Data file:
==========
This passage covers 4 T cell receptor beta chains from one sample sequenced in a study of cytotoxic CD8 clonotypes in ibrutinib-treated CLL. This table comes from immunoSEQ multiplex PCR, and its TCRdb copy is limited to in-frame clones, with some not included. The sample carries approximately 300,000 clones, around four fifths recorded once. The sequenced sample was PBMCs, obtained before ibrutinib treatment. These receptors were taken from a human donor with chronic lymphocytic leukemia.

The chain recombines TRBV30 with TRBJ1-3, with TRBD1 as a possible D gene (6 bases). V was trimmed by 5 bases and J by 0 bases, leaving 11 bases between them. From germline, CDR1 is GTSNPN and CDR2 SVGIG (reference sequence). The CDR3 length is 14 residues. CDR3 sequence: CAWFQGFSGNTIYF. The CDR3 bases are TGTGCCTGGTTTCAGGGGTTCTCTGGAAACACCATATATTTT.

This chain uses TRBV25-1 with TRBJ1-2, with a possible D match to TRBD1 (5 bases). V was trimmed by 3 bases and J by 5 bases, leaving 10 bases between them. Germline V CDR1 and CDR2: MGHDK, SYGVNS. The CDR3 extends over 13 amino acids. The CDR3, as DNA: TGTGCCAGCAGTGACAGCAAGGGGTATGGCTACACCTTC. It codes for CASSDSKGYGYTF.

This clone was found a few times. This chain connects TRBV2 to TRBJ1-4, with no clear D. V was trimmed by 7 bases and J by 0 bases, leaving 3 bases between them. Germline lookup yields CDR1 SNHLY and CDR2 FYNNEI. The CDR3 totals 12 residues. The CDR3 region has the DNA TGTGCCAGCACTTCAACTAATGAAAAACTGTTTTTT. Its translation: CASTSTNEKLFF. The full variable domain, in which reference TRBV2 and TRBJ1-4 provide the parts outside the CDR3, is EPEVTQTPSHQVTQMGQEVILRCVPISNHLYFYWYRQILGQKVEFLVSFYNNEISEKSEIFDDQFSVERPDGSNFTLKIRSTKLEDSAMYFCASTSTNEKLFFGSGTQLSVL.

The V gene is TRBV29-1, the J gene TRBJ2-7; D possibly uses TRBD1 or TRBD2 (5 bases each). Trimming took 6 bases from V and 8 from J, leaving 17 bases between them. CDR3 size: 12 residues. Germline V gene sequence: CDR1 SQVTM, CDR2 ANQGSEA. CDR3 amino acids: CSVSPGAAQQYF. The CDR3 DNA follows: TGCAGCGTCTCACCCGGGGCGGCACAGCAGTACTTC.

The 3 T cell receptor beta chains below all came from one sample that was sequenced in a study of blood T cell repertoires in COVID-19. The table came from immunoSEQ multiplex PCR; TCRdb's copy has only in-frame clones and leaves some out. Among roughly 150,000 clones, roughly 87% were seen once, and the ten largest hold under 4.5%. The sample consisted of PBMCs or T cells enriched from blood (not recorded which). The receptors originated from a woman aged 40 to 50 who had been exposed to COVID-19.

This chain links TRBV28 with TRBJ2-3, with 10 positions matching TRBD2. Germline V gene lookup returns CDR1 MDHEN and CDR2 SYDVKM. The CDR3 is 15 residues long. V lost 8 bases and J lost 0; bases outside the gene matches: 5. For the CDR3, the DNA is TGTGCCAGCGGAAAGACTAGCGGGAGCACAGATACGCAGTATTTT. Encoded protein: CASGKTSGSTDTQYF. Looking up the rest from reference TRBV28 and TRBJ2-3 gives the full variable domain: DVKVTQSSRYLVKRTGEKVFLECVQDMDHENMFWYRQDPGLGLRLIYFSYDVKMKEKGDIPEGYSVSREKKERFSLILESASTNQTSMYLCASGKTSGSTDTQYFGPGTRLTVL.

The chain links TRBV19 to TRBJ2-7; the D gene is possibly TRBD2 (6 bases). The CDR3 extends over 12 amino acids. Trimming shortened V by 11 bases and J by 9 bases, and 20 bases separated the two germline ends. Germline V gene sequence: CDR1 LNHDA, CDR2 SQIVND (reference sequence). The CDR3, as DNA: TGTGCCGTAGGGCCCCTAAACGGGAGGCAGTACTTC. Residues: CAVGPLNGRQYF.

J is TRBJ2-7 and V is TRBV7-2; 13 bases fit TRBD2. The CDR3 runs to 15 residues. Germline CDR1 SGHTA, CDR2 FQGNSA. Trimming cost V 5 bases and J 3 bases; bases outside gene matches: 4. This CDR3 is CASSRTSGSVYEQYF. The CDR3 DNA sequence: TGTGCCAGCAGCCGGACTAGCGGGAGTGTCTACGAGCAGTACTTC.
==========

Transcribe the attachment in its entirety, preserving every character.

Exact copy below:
This passage covers 4 T cell receptor beta chains from one sample sequenced in a study of cytotoxic CD8 clonotypes in ibrutinib-treated CLL. This table comes from immunoSEQ multiplex PCR, and its TCRdb copy is limited to in-frame clones, with some not included. The sample carries approximately 300,000 clones, around four fifths recorded once. The sequenced sample was PBMCs, obtained before ibrutinib treatment. These receptors were taken from a human donor with chronic lymphocytic leukemia.

The chain recombines TRBV30 with TRBJ1-3, with TRBD1 as a possible D gene (6 bases). V was trimmed by 5 bases and J by 0 bases, leaving 11 bases between them. From germline, CDR1 is GTSNPN and CDR2 SVGIG (reference sequence). The CDR3 length is 14 residues. CDR3 sequence: CAWFQGFSGNTIYF. The CDR3 bases are TGTGCCTGGTTTCAGGGGTTCTCTGGAAACACCATATATTTT.

This chain uses TRBV25-1 with TRBJ1-2, with a possible D match to TRBD1 (5 bases). V was trimmed by 3 bases and J by 5 bases, leaving 10 bases between them. Germline V CDR1 and CDR2: MGHDK, SYGVNS. The CDR3 extends over 13 amino acids. The CDR3, as DNA: TGTGCCAGCAGTGACAGCAAGGGGTATGGCTACACCTTC. It codes for CASSDSKGYGYTF.

This clone was found a few times. This chain connects TRBV2 to TRBJ1-4, with no clear D. V was trimmed by 7 bases and J by 0 bases, leaving 3 bases between them. Germline lookup yields CDR1 SNHLY and CDR2 FYNNEI. The CDR3 totals 12 residues. The CDR3 region has the DNA TGTGCCAGCACTTCAACTAATGAAAAACTGTTTTTT. Its translation: CASTSTNEKLFF. The full variable domain, in which reference TRBV2 and TRBJ1-4 provide the parts outside the CDR3, is EPEVTQTPSHQVTQMGQEVILRCVPISNHLYFYWYRQILGQKVEFLVSFYNNEISEKSEIFDDQFSVERPDGSNFTLKIRSTKLEDSAMYFCASTSTNEKLFFGSGTQLSVL.

The V gene is TRBV29-1, the J gene TRBJ2-7; D possibly uses TRBD1 or TRBD2 (5 bases each). Trimming took 6 bases from V and 8 from J, leaving 17 bases between them. CDR3 size: 12 residues. Germline V gene sequence: CDR1 SQVTM, CDR2 ANQGSEA. CDR3 amino acids: CSVSPGAAQQYF. The CDR3 DNA follows: TGCAGCGTCTCACCCGGGGCGGCACAGCAGTACTTC.

The 3 T cell receptor beta chains below all came from one sample that was sequenced in a study of blood T cell repertoires in COVID-19. The table came from immunoSEQ multiplex PCR; TCRdb's copy has only in-frame clones and leaves some out. Among roughly 150,000 clones, roughly 87% were seen once, and the ten largest hold under 4.5%. The sample consisted of PBMCs or T cells enriched from blood (not recorded which). The receptors originated from a woman aged 40 to 50 who had been exposed to COVID-19.

This chain links TRBV28 with TRBJ2-3, with 10 positions matching TRBD2. Germline V gene lookup returns CDR1 MDHEN and CDR2 SYDVKM. The CDR3 is 15 residues long. V lost 8 bases and J lost 0; bases outside the gene matches: 5. For the CDR3, the DNA is TGTGCCAGCGGAAAGACTAGCGGGAGCACAGATACGCAGTATTTT. Encoded protein: CASGKTSGSTDTQYF. Looking up the rest from reference TRBV28 and TRBJ2-3 gives the full variable domain: DVKVTQSSRYLVKRTGEKVFLECVQDMDHENMFWYRQDPGLGLRLIYFSYDVKMKEKGDIPEGYSVSREKKERFSLILESASTNQTSMYLCASGKTSGSTDTQYFGPGTRLTVL.

The chain links TRBV19 to TRBJ2-7; the D gene is possibly TRBD2 (6 bases). The CDR3 extends over 12 amino acids. Trimming shortened V by 11 bases and J by 9 bases, and 20 bases separated the two germline ends. Germline V gene sequence: CDR1 LNHDA, CDR2 SQIVND (reference sequence). The CDR3, as DNA: TGTGCCGTAGGGCCCCTAAACGGGAGGCAGTACTTC. Residues: CAVGPLNGRQYF.

J is TRBJ2-7 and V is TRBV7-2; 13 bases fit TRBD2. The CDR3 runs to 15 residues. Germline CDR1 SGHTA, CDR2 FQGNSA. Trimming cost V 5 bases and J 3 bases; bases outside gene matches: 4. This CDR3 is CASSRTSGSVYEQYF. The CDR3 DNA sequence: TGTGCCAGCAGCCGGACTAGCGGGAGTGTCTACGAGCAGTACTTC.